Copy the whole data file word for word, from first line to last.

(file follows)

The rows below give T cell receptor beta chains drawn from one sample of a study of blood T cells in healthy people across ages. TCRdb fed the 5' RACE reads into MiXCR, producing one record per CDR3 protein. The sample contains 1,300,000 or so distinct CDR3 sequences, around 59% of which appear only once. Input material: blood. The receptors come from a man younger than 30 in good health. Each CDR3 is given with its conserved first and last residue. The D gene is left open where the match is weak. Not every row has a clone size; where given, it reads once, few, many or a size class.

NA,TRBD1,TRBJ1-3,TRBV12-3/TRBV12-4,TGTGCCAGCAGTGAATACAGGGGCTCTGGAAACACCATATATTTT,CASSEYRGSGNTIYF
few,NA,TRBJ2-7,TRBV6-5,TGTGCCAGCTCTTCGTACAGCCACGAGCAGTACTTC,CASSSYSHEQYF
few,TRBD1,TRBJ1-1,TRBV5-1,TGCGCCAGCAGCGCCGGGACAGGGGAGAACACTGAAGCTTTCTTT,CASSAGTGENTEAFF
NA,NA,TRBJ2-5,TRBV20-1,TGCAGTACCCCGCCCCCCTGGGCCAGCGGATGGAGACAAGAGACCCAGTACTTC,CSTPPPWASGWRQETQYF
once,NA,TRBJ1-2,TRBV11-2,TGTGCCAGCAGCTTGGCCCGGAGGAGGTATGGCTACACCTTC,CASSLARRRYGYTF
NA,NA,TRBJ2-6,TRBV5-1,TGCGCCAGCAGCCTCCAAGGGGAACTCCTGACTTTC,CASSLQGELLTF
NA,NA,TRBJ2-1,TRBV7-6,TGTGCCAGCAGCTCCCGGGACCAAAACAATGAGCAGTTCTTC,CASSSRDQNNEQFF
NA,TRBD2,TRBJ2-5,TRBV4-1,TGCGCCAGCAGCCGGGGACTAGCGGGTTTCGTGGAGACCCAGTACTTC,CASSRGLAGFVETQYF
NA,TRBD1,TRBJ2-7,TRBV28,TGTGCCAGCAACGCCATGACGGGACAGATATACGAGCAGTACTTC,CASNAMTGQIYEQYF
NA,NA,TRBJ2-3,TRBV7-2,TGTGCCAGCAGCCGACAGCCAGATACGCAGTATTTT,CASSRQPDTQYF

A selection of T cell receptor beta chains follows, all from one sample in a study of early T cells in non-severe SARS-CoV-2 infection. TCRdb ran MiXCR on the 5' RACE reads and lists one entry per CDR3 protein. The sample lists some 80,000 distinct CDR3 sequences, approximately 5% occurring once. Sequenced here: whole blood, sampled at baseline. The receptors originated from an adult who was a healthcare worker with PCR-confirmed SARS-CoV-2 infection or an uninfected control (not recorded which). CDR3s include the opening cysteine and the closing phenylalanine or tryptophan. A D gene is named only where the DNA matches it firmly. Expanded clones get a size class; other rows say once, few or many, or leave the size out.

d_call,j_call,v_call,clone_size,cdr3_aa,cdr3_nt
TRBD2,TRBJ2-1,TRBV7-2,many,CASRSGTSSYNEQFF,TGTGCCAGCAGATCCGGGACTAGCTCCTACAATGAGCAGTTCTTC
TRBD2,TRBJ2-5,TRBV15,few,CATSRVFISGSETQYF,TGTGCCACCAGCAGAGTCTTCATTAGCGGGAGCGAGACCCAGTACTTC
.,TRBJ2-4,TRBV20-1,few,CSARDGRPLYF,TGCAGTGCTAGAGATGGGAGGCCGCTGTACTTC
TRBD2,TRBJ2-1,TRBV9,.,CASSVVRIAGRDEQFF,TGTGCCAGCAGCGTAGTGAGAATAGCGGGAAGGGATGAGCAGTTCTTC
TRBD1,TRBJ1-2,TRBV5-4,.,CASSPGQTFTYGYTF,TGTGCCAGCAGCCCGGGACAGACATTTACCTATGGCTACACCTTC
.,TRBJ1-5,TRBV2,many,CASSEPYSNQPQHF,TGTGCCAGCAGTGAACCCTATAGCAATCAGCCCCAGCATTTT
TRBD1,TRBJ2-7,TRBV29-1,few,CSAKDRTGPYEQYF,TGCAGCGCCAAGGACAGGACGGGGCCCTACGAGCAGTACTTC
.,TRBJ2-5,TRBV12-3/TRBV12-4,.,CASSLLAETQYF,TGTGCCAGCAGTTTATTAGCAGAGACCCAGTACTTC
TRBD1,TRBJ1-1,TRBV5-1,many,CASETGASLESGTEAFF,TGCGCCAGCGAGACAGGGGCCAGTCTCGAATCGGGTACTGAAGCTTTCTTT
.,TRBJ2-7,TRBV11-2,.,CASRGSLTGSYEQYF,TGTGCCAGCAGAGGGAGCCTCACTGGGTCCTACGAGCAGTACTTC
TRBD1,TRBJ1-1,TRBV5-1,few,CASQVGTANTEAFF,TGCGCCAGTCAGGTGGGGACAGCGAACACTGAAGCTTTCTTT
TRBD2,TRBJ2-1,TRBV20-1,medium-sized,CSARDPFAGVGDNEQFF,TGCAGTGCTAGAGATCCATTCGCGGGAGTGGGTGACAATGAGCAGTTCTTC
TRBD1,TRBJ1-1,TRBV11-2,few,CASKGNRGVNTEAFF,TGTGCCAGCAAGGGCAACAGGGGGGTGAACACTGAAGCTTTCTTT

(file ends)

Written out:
The rows below give T cell receptor beta chains drawn from one sample of a study of blood T cells in healthy people across ages. TCRdb fed the 5' RACE reads into MiXCR, producing one record per CDR3 protein. The sample contains 1,300,000 or so distinct CDR3 sequences, around 59% of which appear only once. Input material: blood. The receptors come from a man younger than 30 in good health. Each CDR3 is given with its conserved first and last residue. The D gene is left open where the match is weak. Not every row has a clone size; where given, it reads once, few, many or a size class.

NA,TRBD1,TRBJ1-3,TRBV12-3/TRBV12-4,TGTGCCAGCAGTGAATACAGGGGCTCTGGAAACACCATATATTTT,CASSEYRGSGNTIYF
few,NA,TRBJ2-7,TRBV6-5,TGTGCCAGCTCTTCGTACAGCCACGAGCAGTACTTC,CASSSYSHEQYF
few,TRBD1,TRBJ1-1,TRBV5-1,TGCGCCAGCAGCGCCGGGACAGGGGAGAACACTGAAGCTTTCTTT,CASSAGTGENTEAFF
NA,NA,TRBJ2-5,TRBV20-1,TGCAGTACCCCGCCCCCCTGGGCCAGCGGATGGAGACAAGAGACCCAGTACTTC,CSTPPPWASGWRQETQYF
once,NA,TRBJ1-2,TRBV11-2,TGTGCCAGCAGCTTGGCCCGGAGGAGGTATGGCTACACCTTC,CASSLARRRYGYTF
NA,NA,TRBJ2-6,TRBV5-1,TGCGCCAGCAGCCTCCAAGGGGAACTCCTGACTTTC,CASSLQGELLTF
NA,NA,TRBJ2-1,TRBV7-6,TGTGCCAGCAGCTCCCGGGACCAAAACAATGAGCAGTTCTTC,CASSSRDQNNEQFF
NA,TRBD2,TRBJ2-5,TRBV4-1,TGCGCCAGCAGCCGGGGACTAGCGGGTTTCGTGGAGACCCAGTACTTC,CASSRGLAGFVETQYF
NA,TRBD1,TRBJ2-7,TRBV28,TGTGCCAGCAACGCCATGACGGGACAGATATACGAGCAGTACTTC,CASNAMTGQIYEQYF
NA,NA,TRBJ2-3,TRBV7-2,TGTGCCAGCAGCCGACAGCCAGATACGCAGTATTTT,CASSRQPDTQYF

A selection of T cell receptor beta chains follows, all from one sample in a study of early T cells in non-severe SARS-CoV-2 infection. TCRdb ran MiXCR on the 5' RACE reads and lists one entry per CDR3 protein. The sample lists some 80,000 distinct CDR3 sequences, approximately 5% occurring once. Sequenced here: whole blood, sampled at baseline. The receptors originated from an adult who was a healthcare worker with PCR-confirmed SARS-CoV-2 infection or an uninfected control (not recorded which). CDR3s include the opening cysteine and the closing phenylalanine or tryptophan. A D gene is named only where the DNA matches it firmly. Expanded clones get a size class; other rows say once, few or many, or leave the size out.

d_call,j_call,v_call,clone_size,cdr3_aa,cdr3_nt
TRBD2,TRBJ2-1,TRBV7-2,many,CASRSGTSSYNEQFF,TGTGCCAGCAGATCCGGGACTAGCTCCTACAATGAGCAGTTCTTC
TRBD2,TRBJ2-5,TRBV15,few,CATSRVFISGSETQYF,TGTGCCACCAGCAGAGTCTTCATTAGCGGGAGCGAGACCCAGTACTTC
.,TRBJ2-4,TRBV20-1,few,CSARDGRPLYF,TGCAGTGCTAGAGATGGGAGGCCGCTGTACTTC
TRBD2,TRBJ2-1,TRBV9,.,CASSVVRIAGRDEQFF,TGTGCCAGCAGCGTAGTGAGAATAGCGGGAAGGGATGAGCAGTTCTTC
TRBD1,TRBJ1-2,TRBV5-4,.,CASSPGQTFTYGYTF,TGTGCCAGCAGCCCGGGACAGACATTTACCTATGGCTACACCTTC
.,TRBJ1-5,TRBV2,many,CASSEPYSNQPQHF,TGTGCCAGCAGTGAACCCTATAGCAATCAGCCCCAGCATTTT
TRBD1,TRBJ2-7,TRBV29-1,few,CSAKDRTGPYEQYF,TGCAGCGCCAAGGACAGGACGGGGCCCTACGAGCAGTACTTC
.,TRBJ2-5,TRBV12-3/TRBV12-4,.,CASSLLAETQYF,TGTGCCAGCAGTTTATTAGCAGAGACCCAGTACTTC
TRBD1,TRBJ1-1,TRBV5-1,many,CASETGASLESGTEAFF,TGCGCCAGCGAGACAGGGGCCAGTCTCGAATCGGGTACTGAAGCTTTCTTT
.,TRBJ2-7,TRBV11-2,.,CASRGSLTGSYEQYF,TGTGCCAGCAGAGGGAGCCTCACTGGGTCCTACGAGCAGTACTTC
TRBD1,TRBJ1-1,TRBV5-1,few,CASQVGTANTEAFF,TGCGCCAGTCAGGTGGGGACAGCGAACACTGAAGCTTTCTTT
TRBD2,TRBJ2-1,TRBV20-1,medium-sized,CSARDPFAGVGDNEQFF,TGCAGTGCTAGAGATCCATTCGCGGGAGTGGGTGACAATGAGCAGTTCTTC
TRBD1,TRBJ1-1,TRBV11-2,few,CASKGNRGVNTEAFF,TGTGCCAGCAAGGGCAACAGGGGGGTGAACACTGAAGCTTTCTTT